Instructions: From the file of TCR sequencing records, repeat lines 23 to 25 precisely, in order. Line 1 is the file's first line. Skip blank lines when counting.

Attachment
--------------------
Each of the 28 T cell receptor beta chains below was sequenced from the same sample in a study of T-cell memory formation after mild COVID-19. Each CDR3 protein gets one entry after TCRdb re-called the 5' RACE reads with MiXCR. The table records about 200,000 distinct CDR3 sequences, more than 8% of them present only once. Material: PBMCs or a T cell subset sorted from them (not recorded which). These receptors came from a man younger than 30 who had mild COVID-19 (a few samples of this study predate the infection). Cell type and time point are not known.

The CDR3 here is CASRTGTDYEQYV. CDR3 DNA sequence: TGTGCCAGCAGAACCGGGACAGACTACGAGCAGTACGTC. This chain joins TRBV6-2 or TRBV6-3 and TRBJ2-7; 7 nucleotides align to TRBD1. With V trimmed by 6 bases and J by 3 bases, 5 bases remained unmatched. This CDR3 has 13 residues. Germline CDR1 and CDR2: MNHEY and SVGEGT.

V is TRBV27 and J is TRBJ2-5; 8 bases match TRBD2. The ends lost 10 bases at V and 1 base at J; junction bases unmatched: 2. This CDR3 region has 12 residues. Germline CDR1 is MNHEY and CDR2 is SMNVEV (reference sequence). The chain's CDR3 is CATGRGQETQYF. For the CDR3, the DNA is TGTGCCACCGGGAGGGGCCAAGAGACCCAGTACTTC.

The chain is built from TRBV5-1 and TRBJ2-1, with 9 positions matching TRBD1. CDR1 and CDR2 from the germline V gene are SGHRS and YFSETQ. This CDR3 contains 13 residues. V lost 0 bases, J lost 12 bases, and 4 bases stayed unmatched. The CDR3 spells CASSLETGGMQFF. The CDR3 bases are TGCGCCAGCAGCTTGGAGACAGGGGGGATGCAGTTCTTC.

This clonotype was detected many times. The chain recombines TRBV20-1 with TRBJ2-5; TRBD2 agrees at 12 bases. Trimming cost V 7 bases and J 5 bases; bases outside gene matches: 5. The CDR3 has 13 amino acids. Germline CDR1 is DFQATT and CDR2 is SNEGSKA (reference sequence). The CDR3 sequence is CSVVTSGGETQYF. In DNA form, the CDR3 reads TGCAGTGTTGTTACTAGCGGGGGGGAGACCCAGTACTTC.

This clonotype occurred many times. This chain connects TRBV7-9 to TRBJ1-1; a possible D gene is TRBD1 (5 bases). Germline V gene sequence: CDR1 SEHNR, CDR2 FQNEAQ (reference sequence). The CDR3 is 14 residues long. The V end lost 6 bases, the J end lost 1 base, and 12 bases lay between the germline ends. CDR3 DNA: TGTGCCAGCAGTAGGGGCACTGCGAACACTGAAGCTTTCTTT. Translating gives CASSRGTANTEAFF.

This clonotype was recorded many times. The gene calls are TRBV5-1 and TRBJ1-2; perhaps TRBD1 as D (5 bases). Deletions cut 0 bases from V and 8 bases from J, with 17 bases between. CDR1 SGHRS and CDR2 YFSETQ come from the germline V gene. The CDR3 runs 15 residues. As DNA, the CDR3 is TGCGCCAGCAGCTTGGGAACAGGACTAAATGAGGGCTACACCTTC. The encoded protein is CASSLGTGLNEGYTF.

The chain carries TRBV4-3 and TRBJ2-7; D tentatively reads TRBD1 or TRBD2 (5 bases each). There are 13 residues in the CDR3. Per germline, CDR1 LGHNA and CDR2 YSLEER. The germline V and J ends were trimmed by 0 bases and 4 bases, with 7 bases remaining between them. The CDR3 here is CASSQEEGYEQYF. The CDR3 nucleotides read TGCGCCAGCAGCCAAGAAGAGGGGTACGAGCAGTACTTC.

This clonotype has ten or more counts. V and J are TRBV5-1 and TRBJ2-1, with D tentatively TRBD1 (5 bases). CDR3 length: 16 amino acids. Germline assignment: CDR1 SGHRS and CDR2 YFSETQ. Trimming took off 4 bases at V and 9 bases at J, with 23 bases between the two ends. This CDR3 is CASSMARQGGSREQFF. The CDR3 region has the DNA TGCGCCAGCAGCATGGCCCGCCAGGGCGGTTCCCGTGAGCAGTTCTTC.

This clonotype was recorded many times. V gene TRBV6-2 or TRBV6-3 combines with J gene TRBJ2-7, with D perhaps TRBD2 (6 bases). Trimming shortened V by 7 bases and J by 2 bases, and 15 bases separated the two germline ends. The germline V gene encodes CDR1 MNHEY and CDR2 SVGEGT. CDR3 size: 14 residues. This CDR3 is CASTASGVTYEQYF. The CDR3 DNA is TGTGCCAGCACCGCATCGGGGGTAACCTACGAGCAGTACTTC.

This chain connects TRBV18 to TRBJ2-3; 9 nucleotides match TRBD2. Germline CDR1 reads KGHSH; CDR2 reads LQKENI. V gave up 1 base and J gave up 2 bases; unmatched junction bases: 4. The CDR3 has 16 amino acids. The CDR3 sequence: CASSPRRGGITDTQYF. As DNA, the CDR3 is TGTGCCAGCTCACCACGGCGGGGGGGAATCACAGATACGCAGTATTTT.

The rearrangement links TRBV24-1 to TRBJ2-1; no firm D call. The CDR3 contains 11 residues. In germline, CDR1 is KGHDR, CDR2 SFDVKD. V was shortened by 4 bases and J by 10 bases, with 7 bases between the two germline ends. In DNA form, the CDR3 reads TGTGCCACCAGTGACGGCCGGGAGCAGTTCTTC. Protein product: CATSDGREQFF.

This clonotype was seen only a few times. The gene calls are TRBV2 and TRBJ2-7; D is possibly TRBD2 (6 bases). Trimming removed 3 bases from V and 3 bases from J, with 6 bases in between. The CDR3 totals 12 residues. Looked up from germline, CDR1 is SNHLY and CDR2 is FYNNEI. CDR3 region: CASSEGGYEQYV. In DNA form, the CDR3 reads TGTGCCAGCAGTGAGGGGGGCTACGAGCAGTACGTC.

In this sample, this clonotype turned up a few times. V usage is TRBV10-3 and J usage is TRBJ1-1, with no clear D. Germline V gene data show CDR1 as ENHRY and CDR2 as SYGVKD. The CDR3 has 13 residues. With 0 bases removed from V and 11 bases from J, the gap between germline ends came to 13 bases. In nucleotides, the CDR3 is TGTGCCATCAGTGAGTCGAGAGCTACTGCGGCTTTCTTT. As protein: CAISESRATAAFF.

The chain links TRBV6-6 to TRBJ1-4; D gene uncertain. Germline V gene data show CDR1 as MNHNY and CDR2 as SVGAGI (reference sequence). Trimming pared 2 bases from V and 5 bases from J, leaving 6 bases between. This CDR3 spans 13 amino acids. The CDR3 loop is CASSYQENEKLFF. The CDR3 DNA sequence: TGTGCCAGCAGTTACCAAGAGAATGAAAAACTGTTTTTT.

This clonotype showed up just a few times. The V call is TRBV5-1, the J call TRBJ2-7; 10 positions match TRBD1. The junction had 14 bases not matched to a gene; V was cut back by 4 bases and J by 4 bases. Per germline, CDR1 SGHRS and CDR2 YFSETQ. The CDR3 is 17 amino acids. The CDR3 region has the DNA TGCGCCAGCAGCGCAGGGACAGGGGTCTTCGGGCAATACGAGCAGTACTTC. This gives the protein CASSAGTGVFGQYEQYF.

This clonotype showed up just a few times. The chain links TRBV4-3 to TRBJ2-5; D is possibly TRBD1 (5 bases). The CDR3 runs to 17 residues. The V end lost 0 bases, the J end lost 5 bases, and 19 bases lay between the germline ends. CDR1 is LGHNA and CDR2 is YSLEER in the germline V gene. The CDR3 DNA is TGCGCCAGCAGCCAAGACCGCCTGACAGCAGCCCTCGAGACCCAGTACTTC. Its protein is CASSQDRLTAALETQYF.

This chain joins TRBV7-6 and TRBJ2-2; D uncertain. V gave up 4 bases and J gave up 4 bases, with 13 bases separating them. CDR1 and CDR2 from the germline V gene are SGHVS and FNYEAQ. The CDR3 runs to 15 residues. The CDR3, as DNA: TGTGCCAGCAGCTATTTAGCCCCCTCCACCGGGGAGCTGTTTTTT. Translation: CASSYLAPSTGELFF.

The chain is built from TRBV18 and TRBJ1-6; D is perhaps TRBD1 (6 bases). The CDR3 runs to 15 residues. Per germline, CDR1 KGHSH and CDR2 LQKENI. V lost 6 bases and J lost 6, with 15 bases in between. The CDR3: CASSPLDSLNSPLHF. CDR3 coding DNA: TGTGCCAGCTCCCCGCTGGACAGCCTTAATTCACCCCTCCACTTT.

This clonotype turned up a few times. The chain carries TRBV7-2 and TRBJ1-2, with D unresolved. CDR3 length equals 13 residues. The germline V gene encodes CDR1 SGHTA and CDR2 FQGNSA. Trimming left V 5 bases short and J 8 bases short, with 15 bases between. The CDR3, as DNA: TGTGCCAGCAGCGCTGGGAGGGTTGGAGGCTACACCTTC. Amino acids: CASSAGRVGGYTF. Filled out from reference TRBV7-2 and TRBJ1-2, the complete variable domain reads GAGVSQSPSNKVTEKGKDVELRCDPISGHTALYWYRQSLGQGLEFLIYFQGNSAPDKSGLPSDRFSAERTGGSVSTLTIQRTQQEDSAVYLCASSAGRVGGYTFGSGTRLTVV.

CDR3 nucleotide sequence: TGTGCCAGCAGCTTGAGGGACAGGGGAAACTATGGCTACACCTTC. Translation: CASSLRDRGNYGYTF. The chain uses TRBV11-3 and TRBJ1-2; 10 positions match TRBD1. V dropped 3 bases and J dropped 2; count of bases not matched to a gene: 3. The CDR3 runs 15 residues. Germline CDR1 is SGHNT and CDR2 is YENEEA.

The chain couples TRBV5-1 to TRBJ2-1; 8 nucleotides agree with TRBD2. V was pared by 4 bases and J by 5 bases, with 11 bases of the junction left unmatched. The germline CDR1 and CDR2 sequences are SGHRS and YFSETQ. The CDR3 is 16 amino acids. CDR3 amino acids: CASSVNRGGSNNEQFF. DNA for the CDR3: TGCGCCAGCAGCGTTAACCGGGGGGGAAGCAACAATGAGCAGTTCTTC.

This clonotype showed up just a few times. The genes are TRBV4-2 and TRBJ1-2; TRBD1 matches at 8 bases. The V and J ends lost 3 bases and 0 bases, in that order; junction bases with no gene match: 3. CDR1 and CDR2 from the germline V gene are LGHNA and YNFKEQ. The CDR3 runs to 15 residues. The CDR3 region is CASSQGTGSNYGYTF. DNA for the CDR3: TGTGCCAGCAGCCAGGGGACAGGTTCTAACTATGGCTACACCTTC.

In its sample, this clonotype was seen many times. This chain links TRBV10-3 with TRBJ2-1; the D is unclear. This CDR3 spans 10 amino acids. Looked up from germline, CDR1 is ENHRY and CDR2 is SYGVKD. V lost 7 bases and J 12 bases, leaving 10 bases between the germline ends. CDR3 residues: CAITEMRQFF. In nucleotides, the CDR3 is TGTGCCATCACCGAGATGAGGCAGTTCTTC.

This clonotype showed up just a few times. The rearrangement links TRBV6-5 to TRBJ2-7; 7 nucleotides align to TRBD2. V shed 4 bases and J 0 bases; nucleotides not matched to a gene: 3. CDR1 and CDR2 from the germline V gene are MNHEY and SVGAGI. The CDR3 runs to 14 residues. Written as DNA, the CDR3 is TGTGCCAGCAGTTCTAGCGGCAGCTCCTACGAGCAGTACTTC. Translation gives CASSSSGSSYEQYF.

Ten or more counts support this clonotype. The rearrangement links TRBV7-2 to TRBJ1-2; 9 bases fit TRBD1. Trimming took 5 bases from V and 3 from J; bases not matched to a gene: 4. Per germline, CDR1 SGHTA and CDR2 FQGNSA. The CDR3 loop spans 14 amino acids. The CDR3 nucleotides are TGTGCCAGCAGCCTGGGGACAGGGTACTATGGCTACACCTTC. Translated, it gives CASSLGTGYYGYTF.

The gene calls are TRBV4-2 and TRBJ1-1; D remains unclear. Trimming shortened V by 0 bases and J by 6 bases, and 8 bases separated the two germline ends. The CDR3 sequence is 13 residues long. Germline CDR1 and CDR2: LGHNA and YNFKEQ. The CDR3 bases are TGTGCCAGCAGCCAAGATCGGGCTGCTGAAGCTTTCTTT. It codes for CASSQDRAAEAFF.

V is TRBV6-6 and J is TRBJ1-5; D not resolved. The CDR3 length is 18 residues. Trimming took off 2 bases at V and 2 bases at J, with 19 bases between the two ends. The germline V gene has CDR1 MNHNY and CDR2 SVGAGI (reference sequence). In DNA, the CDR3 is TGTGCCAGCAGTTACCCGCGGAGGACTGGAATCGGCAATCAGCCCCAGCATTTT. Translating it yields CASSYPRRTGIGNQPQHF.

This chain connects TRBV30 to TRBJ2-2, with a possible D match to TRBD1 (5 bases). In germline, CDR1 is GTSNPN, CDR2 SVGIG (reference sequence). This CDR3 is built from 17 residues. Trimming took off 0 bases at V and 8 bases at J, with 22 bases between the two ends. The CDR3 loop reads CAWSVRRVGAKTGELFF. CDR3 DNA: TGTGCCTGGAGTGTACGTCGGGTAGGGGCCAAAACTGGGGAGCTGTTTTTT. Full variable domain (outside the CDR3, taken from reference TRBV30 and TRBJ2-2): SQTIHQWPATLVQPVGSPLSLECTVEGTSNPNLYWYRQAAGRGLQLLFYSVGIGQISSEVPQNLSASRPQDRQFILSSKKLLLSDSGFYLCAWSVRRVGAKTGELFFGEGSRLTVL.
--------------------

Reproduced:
This clonotype showed up just a few times. The genes are TRBV4-2 and TRBJ1-2; TRBD1 matches at 8 bases. The V and J ends lost 3 bases and 0 bases, in that order; junction bases with no gene match: 3. CDR1 and CDR2 from the germline V gene are LGHNA and YNFKEQ. The CDR3 runs to 15 residues. The CDR3 region is CASSQGTGSNYGYTF. DNA for the CDR3: TGTGCCAGCAGCCAGGGGACAGGTTCTAACTATGGCTACACCTTC.

In its sample, this clonotype was seen many times. This chain links TRBV10-3 with TRBJ2-1; the D is unclear. This CDR3 spans 10 amino acids. Looked up from germline, CDR1 is ENHRY and CDR2 is SYGVKD. V lost 7 bases and J 12 bases, leaving 10 bases between the germline ends. CDR3 residues: CAITEMRQFF. In nucleotides, the CDR3 is TGTGCCATCACCGAGATGAGGCAGTTCTTC.

This clonotype showed up just a few times. The rearrangement links TRBV6-5 to TRBJ2-7; 7 nucleotides align to TRBD2. V shed 4 bases and J 0 bases; nucleotides not matched to a gene: 3. CDR1 and CDR2 from the germline V gene are MNHEY and SVGAGI. The CDR3 runs to 14 residues. Written as DNA, the CDR3 is TGTGCCAGCAGTTCTAGCGGCAGCTCCTACGAGCAGTACTTC. Translation gives CASSSSGSSYEQYF.